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Wal Mart, Customer Service, and Your Church

When I think of customer service, I don’t instantly think of Wal Mart.

In fact, when I think of Wal Mart, I think of two things:

Typically, customer service hasn’t jumped out of the aisles to scare me at Wal Mart. Until recently.

I was looking for aluminum baking pans. I went up and down the grocery aisles. Looked at every end cap. Even walked through the milk area twice thinking maybe I’d missed them.

Asking for help

Then I broke a cardinal man-code. I asked for help from a Wal Mart associate. Thinking the pans were somewhere in the grocery section, I asked someone who was working in that section, stocking shelves.

I instantly felt guilty for asking them. They were in the middle of something else, deeply engrossed in unpacking and stocking cans of something. I knew I was a distraction from him accomplishing his job.

“I’m sorry to bother you…really, I know you’re working on something else. But could you point me in the direction of the aluminum baking pans? I can’t find them anywhere. Just point me in the general direction and I’ll get out of your hair.”

I must have had a wince on my face, anticipating a pair of rolling eyes, sharp tone, and general disdain.

But I got none of those. In fact, I got exactly the opposite.

“No bother at all.” she said.  ”I am 99% sure I know where they are. Let’s go find them together.”

So the employee walked me across the store, away from the grocery section (I’m dumb…I know), to the home goods aisles, and right to the aluminum baking pans.

“Wow. Thank you so much!” I said.

“No problem at all. Glad to help.” she returned.

I was floored. And felt valued. And I found what I was looking for.

And in the process, my feelings about Wal Mart, which weren’t necessarily negative in the first place, took a drastic turn upwards. Suddenly, this store became a store that valued me, a customer. I may have gone in for the discounts…but I’ll return because of the stellar, friendly, customer-focused customer service.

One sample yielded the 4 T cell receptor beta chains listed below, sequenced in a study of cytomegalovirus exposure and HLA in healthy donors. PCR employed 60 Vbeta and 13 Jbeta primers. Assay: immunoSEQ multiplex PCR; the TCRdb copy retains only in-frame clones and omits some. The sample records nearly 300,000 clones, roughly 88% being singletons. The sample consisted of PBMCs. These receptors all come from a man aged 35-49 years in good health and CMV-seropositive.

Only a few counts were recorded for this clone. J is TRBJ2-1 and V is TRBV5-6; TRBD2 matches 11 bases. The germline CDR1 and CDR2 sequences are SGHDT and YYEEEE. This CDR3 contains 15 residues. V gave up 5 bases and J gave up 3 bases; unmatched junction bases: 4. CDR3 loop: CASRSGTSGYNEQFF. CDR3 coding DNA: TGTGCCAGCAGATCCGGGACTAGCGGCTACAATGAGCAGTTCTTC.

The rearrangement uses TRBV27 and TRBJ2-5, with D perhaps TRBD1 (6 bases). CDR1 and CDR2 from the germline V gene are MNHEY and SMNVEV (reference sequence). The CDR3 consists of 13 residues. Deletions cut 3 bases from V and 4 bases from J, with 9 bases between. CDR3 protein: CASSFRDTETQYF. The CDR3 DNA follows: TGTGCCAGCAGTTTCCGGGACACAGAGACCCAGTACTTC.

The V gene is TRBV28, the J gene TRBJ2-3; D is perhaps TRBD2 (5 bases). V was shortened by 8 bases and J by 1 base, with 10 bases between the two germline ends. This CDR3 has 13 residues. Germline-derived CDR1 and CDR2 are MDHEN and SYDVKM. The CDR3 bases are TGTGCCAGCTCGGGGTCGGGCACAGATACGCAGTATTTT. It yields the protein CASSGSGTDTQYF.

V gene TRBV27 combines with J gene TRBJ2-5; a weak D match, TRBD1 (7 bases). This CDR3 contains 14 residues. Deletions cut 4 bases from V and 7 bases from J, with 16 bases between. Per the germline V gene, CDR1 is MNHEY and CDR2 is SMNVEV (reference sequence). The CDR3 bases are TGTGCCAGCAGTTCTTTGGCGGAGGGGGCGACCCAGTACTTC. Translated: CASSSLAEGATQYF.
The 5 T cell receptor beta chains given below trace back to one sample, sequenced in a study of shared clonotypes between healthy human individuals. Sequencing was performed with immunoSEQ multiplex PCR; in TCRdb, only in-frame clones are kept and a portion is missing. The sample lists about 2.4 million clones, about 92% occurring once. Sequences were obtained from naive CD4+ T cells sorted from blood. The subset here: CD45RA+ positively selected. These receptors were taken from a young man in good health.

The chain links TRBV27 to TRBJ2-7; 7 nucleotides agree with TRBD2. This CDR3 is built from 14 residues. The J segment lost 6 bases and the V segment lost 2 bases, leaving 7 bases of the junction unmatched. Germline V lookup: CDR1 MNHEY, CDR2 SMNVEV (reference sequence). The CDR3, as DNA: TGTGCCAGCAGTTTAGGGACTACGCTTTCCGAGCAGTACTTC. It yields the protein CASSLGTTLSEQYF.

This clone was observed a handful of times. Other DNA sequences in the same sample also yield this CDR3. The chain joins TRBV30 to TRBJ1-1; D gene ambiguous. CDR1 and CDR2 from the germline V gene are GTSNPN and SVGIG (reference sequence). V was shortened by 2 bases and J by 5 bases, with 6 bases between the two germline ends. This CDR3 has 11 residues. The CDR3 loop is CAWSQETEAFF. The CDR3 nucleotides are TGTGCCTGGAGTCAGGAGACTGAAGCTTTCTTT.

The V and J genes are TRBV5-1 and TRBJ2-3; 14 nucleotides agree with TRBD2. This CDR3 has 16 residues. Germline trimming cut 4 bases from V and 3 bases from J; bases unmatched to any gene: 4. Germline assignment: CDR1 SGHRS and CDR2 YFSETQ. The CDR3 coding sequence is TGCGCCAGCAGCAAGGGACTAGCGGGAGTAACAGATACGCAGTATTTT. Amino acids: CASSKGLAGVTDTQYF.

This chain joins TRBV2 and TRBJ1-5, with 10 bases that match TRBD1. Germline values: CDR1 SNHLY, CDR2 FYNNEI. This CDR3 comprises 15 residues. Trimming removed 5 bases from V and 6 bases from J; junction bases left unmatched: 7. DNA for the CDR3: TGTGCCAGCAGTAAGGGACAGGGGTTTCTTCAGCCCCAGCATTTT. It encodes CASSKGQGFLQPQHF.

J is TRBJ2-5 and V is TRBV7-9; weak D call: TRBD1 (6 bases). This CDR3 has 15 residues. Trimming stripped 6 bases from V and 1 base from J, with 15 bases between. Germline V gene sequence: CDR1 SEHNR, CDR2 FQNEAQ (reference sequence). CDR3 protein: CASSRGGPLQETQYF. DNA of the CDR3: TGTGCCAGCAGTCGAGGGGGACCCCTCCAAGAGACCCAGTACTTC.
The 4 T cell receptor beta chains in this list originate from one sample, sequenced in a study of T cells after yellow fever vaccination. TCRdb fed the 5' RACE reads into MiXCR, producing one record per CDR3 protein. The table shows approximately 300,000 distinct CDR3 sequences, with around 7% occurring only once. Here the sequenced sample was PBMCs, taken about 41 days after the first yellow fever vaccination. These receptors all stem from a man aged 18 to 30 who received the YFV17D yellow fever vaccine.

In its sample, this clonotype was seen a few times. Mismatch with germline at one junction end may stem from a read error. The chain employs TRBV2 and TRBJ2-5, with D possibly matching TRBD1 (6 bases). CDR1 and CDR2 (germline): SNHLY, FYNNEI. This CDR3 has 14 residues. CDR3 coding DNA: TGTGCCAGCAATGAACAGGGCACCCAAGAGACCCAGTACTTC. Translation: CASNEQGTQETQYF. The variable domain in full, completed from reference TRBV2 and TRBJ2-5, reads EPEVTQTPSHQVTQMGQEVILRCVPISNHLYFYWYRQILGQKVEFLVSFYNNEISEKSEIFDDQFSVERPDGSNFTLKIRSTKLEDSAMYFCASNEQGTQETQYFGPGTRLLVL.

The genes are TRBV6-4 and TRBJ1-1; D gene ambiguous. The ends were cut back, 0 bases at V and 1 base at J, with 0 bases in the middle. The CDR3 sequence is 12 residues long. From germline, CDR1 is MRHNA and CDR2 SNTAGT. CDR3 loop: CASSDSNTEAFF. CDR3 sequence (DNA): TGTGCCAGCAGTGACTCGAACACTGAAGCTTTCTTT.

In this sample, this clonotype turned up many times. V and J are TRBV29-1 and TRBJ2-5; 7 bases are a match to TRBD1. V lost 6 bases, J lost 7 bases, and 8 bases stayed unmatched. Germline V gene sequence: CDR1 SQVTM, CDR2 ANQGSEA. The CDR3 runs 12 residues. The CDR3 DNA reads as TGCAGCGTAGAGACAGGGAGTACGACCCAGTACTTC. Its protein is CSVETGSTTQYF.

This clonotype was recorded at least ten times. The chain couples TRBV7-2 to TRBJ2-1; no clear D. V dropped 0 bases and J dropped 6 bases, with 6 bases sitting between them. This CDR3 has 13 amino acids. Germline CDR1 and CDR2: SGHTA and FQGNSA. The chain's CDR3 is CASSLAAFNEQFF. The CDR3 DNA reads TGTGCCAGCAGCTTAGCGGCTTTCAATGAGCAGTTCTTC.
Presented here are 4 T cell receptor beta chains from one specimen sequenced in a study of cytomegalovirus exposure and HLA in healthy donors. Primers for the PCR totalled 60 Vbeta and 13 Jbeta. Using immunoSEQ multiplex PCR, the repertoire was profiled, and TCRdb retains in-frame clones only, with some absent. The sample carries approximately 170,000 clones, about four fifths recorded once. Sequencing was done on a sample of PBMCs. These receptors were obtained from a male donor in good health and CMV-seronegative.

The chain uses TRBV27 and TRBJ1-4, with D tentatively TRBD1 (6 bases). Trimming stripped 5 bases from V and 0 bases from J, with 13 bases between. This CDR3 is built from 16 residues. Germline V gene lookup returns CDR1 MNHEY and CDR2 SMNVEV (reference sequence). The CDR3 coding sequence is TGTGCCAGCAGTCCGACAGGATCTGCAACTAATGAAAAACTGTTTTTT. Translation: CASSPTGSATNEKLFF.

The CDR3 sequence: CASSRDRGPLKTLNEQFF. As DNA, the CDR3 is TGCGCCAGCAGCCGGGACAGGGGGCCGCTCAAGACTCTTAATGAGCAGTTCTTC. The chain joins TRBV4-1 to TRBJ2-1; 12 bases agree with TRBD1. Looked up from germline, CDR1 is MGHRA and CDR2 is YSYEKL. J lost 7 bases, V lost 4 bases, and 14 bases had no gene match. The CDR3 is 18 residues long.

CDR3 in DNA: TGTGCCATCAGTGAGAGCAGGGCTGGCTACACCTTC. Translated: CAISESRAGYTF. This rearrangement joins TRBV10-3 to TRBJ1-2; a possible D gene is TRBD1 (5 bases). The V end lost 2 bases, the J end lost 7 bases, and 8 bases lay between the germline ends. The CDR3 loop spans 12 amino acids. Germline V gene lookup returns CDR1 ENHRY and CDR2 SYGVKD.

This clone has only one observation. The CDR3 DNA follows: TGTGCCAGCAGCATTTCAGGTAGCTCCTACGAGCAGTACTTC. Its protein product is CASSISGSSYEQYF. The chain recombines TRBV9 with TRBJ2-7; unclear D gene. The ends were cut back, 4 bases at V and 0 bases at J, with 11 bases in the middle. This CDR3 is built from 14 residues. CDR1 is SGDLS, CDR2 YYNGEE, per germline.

Customer service and your theology

I began to wonder if we treat people like this on Sunday mornings in our local churches. Especially staff members.

It’s easy to feel like we have more “important things” than helping someone find a different classroom. Or find the welcome desk. Or get information about another ministry. Our role is much “bigger” and more “important” than that…we preach, we lead children’s ministries, and we equip volunteers. We set up hallways, hang banners, and operate the computers. We don’t have time for little things like, “Do you know where the baby dedication happens today?

We quickly forget that, though our roles are important, it’s the people that we’re called to serve that are vital. Creating lasting, memorable experiences is unbelievably important in our churches. The experience someone has on a Sunday morning doesn’t trump the Gospel…it fleshes the Gospel out.

You can help someone have a better, more beautiful picture of Church by the way you serve them, instead of just handing them off or pointing them in another direction. The way you carefully and skillfully and patiently lead guests has lasting impacts on the health of your local church.

The way we treat others reveals our theology.

We serve a God who is infinitely patient and gracious with us. To love others any less is cheapening grace.

“The Lord, the Lord God, compassionate and gracious, slow to anger, and abounding in lovingkindness and truth.” – Exodus 34:6

Questions:

When guests leave your church, do they feel valued?

When someone needs help, do they feel like they’re a burden on you if they ask?

Have you ever gotten so engrossed in your specific ministry that you were bothered when asked for a little help?

Is your church more “product” focused than “people” focused?

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benreed@churchleaders.com'
Ben Reed is the small groups pastor at Long Hollow, a multi-site church in the Nashville, TN, area. He holds an Mdiv from Southern Baptist Theological Seminary. Ben is also an avid coffee drinker and CrossFitter, but not at the same time. Catch up with Ben at BenReed.net. In his book, "Starting Small: The Ultimate Small Group Blueprint," he helps leaders through the process of putting a small group ministry together and creating a place where people belong so they can become.